How (Not) To Host The Olympics

Torre Calatrava, designed by Santiago Calatrava, is a symbol of the Barcelona – one of the few modern that was economically beneficial to its host city. Photo via CC Flickr User Vaidas M.

So – you want to be an Olympic City do you? Well let’s hope you’re going for gold.

First of all, the Olympic bid is no child’s play. You can spend millions just to prove (often unsuccessfully) your worthiness. And, if you do get the bid, who’s to say that your Olympic Dreams won’t be dashed by elephantine debts, colossal inefficiencies, and your own citizenry’s open animosity?

Everyone may think the Olympics is all guts and glory, but frankly, the truth is far more complex. Which is why we’ve come up with a User’s Guide – the Do’s and Dont’s to Hosting Your Very Own Olympics.

We’ll begin with the GOLDEN RULE: “The best thing to do if you’re bidding for the Olympics, Is to Not Get the Olympics.”

Want to know the Cardinal Sins of Olympic Hostdom? Keep reading after the break…

Rendering for London’s 2012 Olympic Stadium, by Populous. Budgetary concerns have changed the original material for the outer “wrap,” leading The Times Critic to describe it as “Tragically Underwhelming.”

Now, why is the GOLDEN RULE important? It’s a question of attitude.

If you jump onto the Olympic bandwagon with half-baked ideas, blinded by glory, you’ll be headed for disaster. The key to “beating” the Olympic Games is to bid as if you’re not going to get them: to merely see the Olympics as the catalyst by which you’ll speed up your (already existent) plans for Urban Renewal.

Which leads us to our first DON’T: Design “White Elephants

No Architect would care to have his/her design for the crowning symbol of the Games, the Olympic Stadium, described as “Tragically underwhelming” (as London’s Olympic Stadium was critiqued by The Times critic Tom Dyckhoffof).

But better “Tragically Underwhelming” than “Tragically Useless.” Olympic Stadiums, for their colossal size and subsequent high cost of maintenance, often end up enormous, tenant-less, economic drains on their cities.

Montreal’s 1976 Olympic Stadium, nicknamed “The Big O” and subsequently “The Big Owe,” cost Montreal about 1 Billion Dollars due to construction and its ever-breaking retractable roof. Today, it sits empty. Photo by Gary Hustwit via Objectified.

Take the example par excellence, Montreal’s 1976 Stadium, nicknamed the “Big O” for its circular shape and the “Big Owe” for the amount of debt it incurred. A perfect storm of labor strikes, mismanagement, and complicated design (Rogert Taillibert‘s plan demanded an inclined, 175 meter tower to house the retractable roof), meant that – come Opening Day – the Stadium stood, tower half-built, roof non-existant.

The tower was eventually finished in 1987, but the roof subsequently collapsed – twice. In the end, the Stadium contributed to about 1 billion of Canada’s 1.5 billion dollar Olympic debt, a sum Canadians only just paid off in 2006 (30 years later). To add insult to injury, since the Montreal Expos moved to Washington DC in 2004, the Stadium sits empty.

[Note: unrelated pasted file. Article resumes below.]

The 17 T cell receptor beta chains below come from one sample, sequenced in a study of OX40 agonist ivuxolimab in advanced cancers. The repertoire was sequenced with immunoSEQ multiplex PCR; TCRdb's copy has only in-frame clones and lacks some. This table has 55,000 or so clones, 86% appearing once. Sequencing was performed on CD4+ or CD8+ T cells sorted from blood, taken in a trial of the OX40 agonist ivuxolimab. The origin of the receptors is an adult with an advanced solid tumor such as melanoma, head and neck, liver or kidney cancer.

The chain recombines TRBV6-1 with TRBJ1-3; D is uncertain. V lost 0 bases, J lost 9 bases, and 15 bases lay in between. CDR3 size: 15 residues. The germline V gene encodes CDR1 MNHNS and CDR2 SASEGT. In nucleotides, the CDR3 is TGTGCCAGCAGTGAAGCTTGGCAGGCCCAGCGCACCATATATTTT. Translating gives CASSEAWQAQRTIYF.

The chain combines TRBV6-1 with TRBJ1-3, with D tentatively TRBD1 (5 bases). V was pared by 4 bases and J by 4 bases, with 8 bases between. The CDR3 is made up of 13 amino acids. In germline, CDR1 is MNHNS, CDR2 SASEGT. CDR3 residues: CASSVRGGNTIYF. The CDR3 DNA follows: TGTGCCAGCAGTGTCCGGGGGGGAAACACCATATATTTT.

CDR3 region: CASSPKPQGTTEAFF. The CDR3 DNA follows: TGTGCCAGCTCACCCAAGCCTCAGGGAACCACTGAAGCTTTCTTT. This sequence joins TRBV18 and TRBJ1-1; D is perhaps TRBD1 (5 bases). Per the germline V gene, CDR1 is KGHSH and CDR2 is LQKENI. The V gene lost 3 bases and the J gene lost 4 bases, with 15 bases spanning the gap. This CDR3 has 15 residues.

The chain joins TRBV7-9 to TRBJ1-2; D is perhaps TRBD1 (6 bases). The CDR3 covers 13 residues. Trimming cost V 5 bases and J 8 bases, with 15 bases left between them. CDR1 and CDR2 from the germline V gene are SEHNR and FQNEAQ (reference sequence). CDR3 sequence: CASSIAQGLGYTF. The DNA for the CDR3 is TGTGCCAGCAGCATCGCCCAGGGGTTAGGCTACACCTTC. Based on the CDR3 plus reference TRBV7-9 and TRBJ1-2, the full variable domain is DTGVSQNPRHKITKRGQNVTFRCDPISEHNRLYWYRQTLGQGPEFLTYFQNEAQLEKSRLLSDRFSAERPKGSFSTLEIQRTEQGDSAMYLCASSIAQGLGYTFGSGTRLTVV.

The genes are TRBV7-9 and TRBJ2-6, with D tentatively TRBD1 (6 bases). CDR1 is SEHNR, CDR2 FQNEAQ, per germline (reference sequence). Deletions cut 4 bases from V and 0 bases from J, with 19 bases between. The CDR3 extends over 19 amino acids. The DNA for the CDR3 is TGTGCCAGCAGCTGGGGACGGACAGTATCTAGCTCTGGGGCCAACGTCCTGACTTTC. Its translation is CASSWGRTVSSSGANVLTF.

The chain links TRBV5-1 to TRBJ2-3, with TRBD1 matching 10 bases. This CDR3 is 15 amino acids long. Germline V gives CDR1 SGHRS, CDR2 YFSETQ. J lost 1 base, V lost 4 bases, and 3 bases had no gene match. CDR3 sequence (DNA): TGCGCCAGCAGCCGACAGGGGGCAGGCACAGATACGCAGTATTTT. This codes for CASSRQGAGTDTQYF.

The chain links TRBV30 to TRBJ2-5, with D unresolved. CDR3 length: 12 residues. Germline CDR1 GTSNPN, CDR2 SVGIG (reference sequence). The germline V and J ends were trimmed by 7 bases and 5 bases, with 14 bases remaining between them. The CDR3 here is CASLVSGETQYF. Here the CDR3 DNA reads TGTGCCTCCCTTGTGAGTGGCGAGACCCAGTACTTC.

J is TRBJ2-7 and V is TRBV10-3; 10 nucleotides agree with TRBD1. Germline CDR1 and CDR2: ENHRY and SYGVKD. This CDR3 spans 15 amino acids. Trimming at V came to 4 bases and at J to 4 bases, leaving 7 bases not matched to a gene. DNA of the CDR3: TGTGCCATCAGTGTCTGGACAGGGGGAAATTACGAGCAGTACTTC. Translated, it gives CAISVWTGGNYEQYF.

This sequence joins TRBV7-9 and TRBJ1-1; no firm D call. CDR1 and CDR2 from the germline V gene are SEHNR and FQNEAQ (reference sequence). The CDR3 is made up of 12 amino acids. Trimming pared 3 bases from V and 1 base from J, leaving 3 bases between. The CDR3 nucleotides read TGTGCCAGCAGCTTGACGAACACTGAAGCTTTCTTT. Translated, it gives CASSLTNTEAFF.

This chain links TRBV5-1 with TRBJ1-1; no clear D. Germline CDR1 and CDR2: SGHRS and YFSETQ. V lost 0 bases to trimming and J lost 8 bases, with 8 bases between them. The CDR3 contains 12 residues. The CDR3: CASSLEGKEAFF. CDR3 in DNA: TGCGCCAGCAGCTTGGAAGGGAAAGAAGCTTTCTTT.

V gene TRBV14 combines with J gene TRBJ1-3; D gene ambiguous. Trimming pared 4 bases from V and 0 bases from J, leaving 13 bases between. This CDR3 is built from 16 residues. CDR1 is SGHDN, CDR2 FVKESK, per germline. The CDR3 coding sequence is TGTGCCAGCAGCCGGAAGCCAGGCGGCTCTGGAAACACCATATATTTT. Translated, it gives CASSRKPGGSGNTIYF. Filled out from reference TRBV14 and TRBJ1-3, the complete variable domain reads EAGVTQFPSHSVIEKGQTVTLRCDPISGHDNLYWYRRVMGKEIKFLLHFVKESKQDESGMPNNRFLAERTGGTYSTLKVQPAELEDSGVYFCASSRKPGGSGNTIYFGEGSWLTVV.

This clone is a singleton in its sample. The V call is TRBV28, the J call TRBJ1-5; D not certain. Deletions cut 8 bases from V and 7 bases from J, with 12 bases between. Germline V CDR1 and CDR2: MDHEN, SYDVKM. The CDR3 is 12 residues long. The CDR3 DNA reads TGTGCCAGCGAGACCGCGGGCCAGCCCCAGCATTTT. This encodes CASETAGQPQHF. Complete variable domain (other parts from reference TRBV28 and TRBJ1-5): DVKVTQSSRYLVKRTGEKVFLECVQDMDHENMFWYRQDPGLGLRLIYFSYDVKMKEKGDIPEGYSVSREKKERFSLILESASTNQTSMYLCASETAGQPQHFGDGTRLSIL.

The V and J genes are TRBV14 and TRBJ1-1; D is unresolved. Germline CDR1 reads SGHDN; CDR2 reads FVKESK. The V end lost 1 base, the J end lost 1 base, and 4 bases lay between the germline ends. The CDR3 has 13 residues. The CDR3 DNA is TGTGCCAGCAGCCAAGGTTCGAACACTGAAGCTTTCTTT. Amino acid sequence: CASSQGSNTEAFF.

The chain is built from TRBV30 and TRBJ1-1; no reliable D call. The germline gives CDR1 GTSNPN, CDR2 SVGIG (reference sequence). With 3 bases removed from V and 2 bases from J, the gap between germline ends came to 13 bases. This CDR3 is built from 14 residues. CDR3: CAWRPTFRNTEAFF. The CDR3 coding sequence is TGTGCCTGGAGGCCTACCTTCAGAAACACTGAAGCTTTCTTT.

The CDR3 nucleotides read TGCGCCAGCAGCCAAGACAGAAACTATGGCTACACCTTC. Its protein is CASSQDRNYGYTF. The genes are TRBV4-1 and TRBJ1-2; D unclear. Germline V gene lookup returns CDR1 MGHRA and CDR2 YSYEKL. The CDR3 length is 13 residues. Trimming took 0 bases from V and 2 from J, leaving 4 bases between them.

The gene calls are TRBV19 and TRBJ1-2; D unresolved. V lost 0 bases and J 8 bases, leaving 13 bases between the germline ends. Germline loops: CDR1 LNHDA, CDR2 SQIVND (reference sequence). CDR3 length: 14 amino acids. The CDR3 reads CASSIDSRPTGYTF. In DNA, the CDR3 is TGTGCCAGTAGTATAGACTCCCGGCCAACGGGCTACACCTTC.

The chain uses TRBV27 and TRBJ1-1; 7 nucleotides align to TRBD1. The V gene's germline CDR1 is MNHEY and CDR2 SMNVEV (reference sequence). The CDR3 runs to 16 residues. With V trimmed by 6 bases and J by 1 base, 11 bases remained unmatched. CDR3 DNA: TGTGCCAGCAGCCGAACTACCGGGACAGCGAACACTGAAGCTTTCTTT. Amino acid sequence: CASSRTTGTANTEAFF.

Athens’ Stadium similarly lies in disuse and disrepair. Even China’s stunning “Bird’s Nest,” which seats 91,000 and costs about $9 million a year to maintain, hosts a mere smattering of events (the occasional opera concert, a winter theme park). The Nest is mostly a tourist attraction (4.61 million visitors in 2011) that will, eventually, become a shopping mall. But for now, experts say it will take about 30 years to recover the 3 billion yuan ($480 million) the Stadium cost to build.

Beijing’s The Bird’s Nest, the prime example of an Olympic Stadium meant to wow. It will take about 30 years to pay off its $480 million dollar price tag.

DO: Place Post-Use As The Priority

But how can it be avoided, you say? The International Olympic Committee (IOC) demands a state-of-the-art stadium large enough to house thousands for the opening/closing ceremonies. It must accomodate athletics of all types – from track to the javelin throw. And, most importantly, the Stadium is the most blatant symbol of your Country’s awesomeness. It must be BIG.

But that’s not to say that it can’t be smart. The most important rule to designing the Olympic Stadium, and really any Olympic building in general, is to design with conversion in mind.

Los Angeles and Atlanta, who hosted two of the most un-noteworthy Olympics of our times (1984 and 1996, respectively), at least had the good sense to design (and in the case of LA, reuse) stadiums built for other Sporting events.

Encounter Restaurant at Los Angeles Airport. The LAX expansion was one of the few new projects completed for the 1984 Olympics. Most structures were reused. As a result, LA was the first Olympic city to turn a profit since 1932. Photo © Chris Daniels/CORBIS